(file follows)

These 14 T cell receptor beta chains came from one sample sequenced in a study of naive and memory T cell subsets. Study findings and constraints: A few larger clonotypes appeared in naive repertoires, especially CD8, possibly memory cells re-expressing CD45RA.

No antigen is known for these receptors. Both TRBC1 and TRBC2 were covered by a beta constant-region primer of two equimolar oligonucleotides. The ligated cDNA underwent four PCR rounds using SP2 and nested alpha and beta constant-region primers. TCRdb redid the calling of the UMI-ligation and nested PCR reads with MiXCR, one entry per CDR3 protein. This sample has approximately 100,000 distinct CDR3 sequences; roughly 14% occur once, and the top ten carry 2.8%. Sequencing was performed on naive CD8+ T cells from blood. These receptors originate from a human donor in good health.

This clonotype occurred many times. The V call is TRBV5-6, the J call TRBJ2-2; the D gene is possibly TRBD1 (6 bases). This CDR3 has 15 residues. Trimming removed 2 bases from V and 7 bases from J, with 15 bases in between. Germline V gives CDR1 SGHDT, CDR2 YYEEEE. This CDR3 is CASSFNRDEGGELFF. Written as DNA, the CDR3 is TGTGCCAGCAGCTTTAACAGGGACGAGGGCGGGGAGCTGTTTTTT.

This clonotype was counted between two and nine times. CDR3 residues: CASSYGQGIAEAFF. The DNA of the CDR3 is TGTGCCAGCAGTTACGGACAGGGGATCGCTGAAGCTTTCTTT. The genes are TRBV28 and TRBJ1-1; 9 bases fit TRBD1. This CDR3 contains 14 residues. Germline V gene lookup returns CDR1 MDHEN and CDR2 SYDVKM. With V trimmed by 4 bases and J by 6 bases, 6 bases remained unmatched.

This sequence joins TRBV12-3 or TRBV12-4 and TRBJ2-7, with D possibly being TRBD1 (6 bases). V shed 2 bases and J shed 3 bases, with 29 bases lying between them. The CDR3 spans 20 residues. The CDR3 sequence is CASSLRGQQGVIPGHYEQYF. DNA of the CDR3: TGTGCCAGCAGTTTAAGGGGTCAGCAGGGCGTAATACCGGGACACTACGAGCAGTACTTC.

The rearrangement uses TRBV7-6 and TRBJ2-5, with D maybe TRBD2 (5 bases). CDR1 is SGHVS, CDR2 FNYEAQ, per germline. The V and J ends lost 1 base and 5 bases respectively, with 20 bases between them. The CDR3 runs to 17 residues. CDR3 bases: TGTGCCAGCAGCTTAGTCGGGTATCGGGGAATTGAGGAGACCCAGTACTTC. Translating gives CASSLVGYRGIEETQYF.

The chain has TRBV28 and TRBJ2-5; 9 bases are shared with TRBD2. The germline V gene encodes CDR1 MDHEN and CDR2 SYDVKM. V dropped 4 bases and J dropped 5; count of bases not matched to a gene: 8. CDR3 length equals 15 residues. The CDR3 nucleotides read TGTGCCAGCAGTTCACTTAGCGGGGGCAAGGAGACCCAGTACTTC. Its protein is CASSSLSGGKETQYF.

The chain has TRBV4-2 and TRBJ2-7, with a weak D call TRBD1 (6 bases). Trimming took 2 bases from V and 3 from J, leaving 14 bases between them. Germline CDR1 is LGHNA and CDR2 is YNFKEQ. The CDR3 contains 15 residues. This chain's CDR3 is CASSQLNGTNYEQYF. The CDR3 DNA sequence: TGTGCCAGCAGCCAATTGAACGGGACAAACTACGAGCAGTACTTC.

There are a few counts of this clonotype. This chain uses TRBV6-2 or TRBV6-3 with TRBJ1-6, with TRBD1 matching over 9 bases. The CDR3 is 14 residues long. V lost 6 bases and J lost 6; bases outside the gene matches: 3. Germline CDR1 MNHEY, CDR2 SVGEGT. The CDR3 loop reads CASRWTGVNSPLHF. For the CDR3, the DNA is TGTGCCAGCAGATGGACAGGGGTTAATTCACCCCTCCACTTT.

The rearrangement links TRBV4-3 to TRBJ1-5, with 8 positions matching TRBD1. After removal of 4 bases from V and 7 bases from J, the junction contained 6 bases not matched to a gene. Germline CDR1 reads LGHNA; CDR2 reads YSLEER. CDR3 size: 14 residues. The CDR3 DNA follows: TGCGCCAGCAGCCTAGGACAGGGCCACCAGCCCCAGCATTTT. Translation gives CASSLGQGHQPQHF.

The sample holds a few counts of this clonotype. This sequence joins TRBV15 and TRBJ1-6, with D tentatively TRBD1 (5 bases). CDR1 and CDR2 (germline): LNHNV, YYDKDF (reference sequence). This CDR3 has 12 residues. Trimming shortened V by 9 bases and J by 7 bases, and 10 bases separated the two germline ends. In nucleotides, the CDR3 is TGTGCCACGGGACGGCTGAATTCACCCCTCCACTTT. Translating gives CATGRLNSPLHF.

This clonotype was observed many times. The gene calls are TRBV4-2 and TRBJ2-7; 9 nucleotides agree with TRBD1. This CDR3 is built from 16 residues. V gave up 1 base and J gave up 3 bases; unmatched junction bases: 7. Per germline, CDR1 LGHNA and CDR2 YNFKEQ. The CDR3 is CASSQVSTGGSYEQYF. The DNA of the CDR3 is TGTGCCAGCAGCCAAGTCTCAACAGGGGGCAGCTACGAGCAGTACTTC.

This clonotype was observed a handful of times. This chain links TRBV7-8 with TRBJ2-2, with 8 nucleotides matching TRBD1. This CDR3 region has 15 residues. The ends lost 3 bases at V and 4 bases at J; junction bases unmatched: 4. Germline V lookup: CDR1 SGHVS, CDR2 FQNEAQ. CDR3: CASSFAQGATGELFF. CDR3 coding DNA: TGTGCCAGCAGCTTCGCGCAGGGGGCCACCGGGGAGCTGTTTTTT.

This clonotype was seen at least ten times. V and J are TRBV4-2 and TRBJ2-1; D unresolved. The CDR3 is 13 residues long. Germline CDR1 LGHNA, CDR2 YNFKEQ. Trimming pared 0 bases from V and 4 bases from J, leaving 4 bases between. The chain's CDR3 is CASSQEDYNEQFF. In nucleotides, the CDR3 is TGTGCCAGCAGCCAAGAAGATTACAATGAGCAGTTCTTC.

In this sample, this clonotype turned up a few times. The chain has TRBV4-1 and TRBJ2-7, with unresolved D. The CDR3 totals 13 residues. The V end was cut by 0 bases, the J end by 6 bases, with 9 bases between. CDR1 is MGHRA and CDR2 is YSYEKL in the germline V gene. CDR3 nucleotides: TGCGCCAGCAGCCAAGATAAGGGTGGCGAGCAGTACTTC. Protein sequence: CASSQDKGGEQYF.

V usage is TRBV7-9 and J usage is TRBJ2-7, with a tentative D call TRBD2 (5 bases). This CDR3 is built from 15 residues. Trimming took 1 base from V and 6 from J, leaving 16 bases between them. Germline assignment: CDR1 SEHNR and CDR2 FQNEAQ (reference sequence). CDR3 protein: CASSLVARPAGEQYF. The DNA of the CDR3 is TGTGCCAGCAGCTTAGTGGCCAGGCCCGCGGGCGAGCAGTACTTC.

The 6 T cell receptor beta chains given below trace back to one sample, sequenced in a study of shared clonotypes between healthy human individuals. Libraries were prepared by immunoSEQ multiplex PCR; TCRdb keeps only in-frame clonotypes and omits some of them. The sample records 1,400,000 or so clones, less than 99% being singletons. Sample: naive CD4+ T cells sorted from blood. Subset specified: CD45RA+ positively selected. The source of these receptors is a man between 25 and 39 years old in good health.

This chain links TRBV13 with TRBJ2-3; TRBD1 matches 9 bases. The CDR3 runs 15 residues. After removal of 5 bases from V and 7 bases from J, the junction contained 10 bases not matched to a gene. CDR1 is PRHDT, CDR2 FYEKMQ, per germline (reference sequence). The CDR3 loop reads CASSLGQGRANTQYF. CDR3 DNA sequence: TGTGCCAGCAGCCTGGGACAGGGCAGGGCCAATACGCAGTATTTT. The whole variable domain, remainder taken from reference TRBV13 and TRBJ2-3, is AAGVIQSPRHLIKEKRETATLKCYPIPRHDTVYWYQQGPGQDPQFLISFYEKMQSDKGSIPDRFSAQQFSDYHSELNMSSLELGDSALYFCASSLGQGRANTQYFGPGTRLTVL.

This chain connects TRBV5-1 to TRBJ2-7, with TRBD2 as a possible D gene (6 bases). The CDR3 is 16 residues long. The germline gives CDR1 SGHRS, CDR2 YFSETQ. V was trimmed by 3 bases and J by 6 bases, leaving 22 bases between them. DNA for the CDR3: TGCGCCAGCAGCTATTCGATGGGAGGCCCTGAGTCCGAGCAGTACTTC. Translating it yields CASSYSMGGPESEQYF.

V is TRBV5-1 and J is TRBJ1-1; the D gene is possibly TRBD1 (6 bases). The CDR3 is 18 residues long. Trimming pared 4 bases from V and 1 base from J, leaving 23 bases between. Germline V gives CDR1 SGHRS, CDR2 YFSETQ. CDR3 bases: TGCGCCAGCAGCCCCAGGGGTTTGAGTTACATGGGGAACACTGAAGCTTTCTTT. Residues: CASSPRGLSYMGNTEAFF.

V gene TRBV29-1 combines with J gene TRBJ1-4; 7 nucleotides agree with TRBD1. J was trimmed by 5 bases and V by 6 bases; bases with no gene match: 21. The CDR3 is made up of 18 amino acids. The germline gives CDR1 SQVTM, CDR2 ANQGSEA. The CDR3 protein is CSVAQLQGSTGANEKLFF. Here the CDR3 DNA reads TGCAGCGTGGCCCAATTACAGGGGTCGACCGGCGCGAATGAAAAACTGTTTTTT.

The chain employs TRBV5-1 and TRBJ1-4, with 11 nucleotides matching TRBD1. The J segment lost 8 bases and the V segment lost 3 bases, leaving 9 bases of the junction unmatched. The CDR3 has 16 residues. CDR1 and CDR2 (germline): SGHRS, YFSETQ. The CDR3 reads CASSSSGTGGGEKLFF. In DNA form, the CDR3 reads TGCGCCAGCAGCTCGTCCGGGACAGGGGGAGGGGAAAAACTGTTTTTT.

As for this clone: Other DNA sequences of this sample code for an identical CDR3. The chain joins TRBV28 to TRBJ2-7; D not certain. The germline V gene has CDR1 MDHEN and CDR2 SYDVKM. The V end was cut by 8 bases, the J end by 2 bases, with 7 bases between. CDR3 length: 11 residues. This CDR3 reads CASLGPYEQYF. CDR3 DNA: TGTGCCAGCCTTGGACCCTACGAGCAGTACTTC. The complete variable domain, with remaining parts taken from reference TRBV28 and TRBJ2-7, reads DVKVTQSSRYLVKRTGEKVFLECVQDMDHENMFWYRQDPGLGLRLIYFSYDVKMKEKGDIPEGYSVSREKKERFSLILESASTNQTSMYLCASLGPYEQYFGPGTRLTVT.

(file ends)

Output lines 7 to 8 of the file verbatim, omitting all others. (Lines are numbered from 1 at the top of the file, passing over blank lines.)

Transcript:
The chain has TRBV28 and TRBJ2-5; 9 bases are shared with TRBD2. The germline V gene encodes CDR1 MDHEN and CDR2 SYDVKM. V dropped 4 bases and J dropped 5; count of bases not matched to a gene: 8. CDR3 length equals 15 residues. The CDR3 nucleotides read TGTGCCAGCAGTTCACTTAGCGGGGGCAAGGAGACCCAGTACTTC. Its protein is CASSSLSGGKETQYF.

The chain has TRBV4-2 and TRBJ2-7, with a weak D call TRBD1 (6 bases). Trimming took 2 bases from V and 3 from J, leaving 14 bases between them. Germline CDR1 is LGHNA and CDR2 is YNFKEQ. The CDR3 contains 15 residues. This chain's CDR3 is CASSQLNGTNYEQYF. The CDR3 DNA sequence: TGTGCCAGCAGCCAATTGAACGGGACAAACTACGAGCAGTACTTC.